Facebook is a huge deal to us here at JG. It provides more than 20% of all our incoming traffic, which means thousands of people are using it to fundraise every day. And it’s getting bigger.
It’s a good time to share our knowledge of the platform as it is. So here’s a start.
All of these tips can be used *in conjunction with* our Facebook app, to help you raise as much as possible for your charity.
Also it’s worth noting, these tips are not Justgiving-specific per se, they’ll work with any fundraising app you use more or less, and we think Facebook can have a much bigger impact for charities than a few other folks. So spread this post, we’d love to see the results from it.
Before we start getting into detail, let’s get the most important part out of the way.
Fundraising is a story. You have to tell that story. Facebook is one of the simplest ways to tell that story, to a group of people who will be interested, interact and support you.
Think about that in relation to the next 10 points, and let’s begin:
1. Status Updates
Status updates are so easy. It’s the bread and butter of Facebook – telling your network what you’re up to.
Are you using status updates less these days? Are your friends? In my experience, people seem to be updating less and less (which could just mean I need some new friends). That means the overall noise levels are reducing. That’s a good thing, because as a fundraiser you should be posting an update fairly regularly, and it should *always* have your Justgiving page attached to it. Maybe you’ve had a big donation, or gone training, it could be anything. Tell us. We wanna know.
Update. Be rigorous and organised about it. Three times a week is acceptable. After all, you’ve got something to promote that can be a discussion point. It’s a surefire way to be omnipresent on your friend’s newsfeeds so there’s no possible way they *won’t* know what you’re up to.
Also, look out for opportunities to start conversations based on your friend’s status updates. Commenting on statuses has really taken off since Facebook launched it a few months ago.
Maybe enlist a couple of your closest friends to share your page URL on their status too. Remember how everyone donated their status for Barack Obama on election night? Maybe they’ll donate their status to you too. Make them fun, snappy and, if you can get away with it, cheeky.
Cheeky updates spur conversations, which in turn raise awareness in your network.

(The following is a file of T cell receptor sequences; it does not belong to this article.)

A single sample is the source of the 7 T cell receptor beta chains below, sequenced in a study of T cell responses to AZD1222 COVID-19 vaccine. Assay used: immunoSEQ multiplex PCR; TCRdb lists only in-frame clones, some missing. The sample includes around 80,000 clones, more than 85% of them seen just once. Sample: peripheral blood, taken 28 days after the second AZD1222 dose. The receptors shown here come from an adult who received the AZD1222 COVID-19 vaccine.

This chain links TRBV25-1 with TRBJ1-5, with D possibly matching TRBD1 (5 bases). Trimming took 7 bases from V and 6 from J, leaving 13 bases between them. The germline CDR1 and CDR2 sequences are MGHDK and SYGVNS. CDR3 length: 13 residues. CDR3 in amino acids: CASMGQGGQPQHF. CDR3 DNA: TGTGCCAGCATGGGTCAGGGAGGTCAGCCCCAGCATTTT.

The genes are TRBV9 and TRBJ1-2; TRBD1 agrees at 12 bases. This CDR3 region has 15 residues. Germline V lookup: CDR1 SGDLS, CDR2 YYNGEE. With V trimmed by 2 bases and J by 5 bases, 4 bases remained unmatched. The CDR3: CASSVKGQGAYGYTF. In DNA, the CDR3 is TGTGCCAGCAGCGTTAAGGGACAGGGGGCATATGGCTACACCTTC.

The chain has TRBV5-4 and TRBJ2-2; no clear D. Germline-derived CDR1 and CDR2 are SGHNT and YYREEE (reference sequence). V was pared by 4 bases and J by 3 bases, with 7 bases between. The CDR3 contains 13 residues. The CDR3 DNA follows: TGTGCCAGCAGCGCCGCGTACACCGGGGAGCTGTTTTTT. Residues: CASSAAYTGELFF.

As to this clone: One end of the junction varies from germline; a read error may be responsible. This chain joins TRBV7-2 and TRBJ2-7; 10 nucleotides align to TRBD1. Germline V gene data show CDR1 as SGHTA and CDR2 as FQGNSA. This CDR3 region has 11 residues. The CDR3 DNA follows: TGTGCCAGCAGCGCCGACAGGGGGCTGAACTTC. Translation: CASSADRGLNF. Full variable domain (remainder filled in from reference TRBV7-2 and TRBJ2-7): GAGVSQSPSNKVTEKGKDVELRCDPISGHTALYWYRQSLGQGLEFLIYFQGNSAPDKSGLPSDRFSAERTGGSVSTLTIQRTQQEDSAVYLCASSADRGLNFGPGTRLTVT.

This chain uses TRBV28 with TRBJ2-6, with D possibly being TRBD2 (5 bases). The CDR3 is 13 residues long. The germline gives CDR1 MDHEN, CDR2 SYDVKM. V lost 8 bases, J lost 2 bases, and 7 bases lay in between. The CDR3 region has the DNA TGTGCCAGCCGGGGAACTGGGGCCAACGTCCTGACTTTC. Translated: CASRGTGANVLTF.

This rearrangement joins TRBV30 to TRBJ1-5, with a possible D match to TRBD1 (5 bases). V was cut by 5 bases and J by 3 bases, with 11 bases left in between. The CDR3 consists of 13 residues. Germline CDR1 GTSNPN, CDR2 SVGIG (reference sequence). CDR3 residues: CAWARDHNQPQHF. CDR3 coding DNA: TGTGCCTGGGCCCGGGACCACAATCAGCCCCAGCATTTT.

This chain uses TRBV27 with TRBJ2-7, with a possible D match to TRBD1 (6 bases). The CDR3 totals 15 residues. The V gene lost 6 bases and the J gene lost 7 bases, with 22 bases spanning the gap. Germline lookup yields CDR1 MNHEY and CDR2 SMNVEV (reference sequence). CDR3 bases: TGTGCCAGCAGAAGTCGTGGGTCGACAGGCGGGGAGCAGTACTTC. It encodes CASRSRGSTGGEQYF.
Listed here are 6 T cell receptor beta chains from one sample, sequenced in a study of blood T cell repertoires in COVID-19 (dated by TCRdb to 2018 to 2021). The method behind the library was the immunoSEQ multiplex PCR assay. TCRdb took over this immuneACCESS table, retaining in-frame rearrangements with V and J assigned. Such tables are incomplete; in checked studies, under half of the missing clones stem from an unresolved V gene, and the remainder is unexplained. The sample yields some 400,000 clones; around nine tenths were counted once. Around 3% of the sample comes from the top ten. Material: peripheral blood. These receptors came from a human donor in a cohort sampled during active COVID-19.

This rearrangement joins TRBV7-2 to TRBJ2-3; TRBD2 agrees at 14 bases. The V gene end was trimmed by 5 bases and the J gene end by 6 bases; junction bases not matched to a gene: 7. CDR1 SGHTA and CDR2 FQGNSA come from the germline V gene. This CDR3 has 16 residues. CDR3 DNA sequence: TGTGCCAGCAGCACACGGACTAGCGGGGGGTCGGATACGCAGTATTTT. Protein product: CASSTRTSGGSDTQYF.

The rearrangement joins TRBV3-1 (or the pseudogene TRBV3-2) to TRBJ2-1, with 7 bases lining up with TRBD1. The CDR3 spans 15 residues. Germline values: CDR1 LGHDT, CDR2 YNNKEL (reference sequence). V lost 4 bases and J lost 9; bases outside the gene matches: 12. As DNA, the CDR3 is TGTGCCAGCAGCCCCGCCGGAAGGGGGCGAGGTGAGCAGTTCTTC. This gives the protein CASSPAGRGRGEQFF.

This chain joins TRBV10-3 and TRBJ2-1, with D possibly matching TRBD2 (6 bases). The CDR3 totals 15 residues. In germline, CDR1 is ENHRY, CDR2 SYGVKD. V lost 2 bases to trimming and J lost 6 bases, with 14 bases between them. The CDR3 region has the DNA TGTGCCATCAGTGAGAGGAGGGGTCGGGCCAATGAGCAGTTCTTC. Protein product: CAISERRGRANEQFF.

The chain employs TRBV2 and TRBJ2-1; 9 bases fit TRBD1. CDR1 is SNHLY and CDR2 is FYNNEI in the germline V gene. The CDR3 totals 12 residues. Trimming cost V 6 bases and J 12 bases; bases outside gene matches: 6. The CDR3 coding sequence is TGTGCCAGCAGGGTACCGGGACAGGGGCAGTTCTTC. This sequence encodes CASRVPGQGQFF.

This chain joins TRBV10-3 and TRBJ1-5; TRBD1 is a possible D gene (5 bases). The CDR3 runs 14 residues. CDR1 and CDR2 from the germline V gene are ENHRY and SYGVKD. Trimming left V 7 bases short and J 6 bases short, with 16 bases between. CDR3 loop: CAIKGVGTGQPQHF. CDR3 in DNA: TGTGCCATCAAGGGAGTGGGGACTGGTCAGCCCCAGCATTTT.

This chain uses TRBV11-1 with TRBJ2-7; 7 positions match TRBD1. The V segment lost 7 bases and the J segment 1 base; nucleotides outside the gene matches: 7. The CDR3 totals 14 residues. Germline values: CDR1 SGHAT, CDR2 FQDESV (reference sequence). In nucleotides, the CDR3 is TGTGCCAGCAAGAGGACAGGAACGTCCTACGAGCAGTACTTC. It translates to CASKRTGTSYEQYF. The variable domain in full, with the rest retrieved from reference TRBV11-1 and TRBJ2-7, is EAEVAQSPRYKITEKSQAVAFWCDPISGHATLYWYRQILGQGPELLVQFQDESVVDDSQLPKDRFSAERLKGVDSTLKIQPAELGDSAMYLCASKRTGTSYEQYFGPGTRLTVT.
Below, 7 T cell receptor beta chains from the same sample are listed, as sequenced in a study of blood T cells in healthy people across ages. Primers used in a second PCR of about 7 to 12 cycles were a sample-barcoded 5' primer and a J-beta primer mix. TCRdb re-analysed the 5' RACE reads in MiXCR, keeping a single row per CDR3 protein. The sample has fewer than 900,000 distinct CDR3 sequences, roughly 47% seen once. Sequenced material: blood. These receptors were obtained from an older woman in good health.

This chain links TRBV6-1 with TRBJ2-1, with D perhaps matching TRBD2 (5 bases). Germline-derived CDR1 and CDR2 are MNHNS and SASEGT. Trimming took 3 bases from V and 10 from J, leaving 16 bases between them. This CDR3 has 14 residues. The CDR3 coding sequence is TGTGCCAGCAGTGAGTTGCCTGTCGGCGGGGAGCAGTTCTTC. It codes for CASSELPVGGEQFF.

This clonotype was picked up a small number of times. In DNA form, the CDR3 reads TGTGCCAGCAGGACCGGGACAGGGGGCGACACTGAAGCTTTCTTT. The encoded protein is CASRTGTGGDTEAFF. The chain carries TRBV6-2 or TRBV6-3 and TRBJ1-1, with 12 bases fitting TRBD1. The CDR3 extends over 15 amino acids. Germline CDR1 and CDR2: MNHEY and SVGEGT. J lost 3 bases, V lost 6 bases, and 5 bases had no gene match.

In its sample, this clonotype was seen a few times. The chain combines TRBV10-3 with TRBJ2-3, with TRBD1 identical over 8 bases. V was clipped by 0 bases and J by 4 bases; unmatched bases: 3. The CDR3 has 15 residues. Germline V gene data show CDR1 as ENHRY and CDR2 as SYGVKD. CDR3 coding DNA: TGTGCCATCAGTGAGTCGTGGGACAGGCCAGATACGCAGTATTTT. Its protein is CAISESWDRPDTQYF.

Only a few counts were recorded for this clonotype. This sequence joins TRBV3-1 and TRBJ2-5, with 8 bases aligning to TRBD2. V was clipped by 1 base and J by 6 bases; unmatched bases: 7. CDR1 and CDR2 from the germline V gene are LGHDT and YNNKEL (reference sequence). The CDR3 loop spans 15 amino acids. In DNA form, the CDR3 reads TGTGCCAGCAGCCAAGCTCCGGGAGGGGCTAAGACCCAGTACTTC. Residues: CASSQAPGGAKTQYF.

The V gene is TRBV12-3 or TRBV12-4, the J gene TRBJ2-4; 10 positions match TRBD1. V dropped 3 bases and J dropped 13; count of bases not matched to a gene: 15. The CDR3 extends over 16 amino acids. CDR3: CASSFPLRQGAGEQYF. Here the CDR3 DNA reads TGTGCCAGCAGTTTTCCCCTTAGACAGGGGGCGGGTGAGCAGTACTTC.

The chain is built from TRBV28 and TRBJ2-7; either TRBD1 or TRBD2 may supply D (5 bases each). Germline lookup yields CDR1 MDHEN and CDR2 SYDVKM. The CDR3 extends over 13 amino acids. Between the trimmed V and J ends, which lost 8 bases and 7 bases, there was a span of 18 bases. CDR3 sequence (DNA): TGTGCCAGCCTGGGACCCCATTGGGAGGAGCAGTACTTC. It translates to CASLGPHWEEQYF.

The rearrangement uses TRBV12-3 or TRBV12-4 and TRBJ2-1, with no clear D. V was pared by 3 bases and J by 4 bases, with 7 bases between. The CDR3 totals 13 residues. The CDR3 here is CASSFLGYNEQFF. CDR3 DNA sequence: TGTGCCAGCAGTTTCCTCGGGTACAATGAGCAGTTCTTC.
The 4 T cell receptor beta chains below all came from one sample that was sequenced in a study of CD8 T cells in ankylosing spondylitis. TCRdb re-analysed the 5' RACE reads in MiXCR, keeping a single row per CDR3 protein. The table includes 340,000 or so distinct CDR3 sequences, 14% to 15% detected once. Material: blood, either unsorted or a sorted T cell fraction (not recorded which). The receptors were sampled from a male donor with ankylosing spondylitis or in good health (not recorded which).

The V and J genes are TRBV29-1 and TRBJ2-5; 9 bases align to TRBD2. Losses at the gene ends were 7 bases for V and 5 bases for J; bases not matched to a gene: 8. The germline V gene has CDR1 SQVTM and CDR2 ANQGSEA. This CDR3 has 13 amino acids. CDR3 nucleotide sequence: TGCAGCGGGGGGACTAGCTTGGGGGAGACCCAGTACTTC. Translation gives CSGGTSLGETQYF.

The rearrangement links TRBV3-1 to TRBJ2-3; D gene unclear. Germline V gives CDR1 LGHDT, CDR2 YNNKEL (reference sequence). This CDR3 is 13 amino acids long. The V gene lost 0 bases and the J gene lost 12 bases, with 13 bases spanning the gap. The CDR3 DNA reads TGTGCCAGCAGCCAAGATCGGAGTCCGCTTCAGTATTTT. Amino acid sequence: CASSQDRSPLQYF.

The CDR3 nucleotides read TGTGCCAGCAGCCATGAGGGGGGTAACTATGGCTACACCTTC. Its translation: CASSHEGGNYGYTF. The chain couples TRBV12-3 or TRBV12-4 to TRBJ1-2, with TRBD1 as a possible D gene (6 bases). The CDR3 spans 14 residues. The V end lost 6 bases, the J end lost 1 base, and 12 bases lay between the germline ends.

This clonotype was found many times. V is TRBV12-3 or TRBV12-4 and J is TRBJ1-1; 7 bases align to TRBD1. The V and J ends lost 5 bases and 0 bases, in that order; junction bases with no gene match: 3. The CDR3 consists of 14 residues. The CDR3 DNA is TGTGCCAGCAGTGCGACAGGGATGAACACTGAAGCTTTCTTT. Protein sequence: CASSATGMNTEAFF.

The golden rule is don’t just post the URL all on its own. Link-baiting alone is kind of annoying and we’ve all seen it (and they’re normally linking to ‘hilarious’ YouTube videos).
2. Dress Your Profile with Notes
New Facebook changed profiles loads. So much, in fact, that I think we’re all still getting used to it. The upside is certain things have been given much more prominence, which is great for people who escape the comfort of their newsfeeds and go profile-surfing.
Posting notes is an effective way of regularly sharing your page. The Facebook sharer can pull out the image from your page and the link, which is all you need. That’s what our app did more or less. So do it, and keep it fresh. If you upload a new photo to your Justgiving page, or edit your personal message, or hit a fundraising milestone, post it as a note.
3. Post Photos
The Facebook photo app is pretty cool. The one thing that really elevates it over other photo apps is the ability to tag people. Make sure you try and capture as much of your story on camera and regularly upload photos, tagging yourself and anyone else in them as necessary. Photos look MASSIVE on profiles now, so get snapping. Also, make sure your profile pic is suitably related to what you’re up to.
4. Do Video. Seriously.
The barrier to creating videos has lowered so much, there’s almost no excuse to not make a video of what you’re doing. Phones do video. My camera does video. I’m pretty sure the toaster will do video soon enough. Video is an extraordinarily powerful medium to get stories and concepts across to people quickly. You’ve got a few options with Facebook video:
- use the Facebook video app. This is great for short videos, especially if your friends are in it. It has the same tagging functionality as the Photos app, so can spread through newsfeeds effectively.
- use a dedicated video site like YouTube or Vimeo. Both YouTube and Vimeo have pretty awesome Facebook integration. If you’re already using them then make sure you share the videos in your newsfeed or you can use the dedicated applications.
Soph and I are going to make more JG videos too. We want to see yours.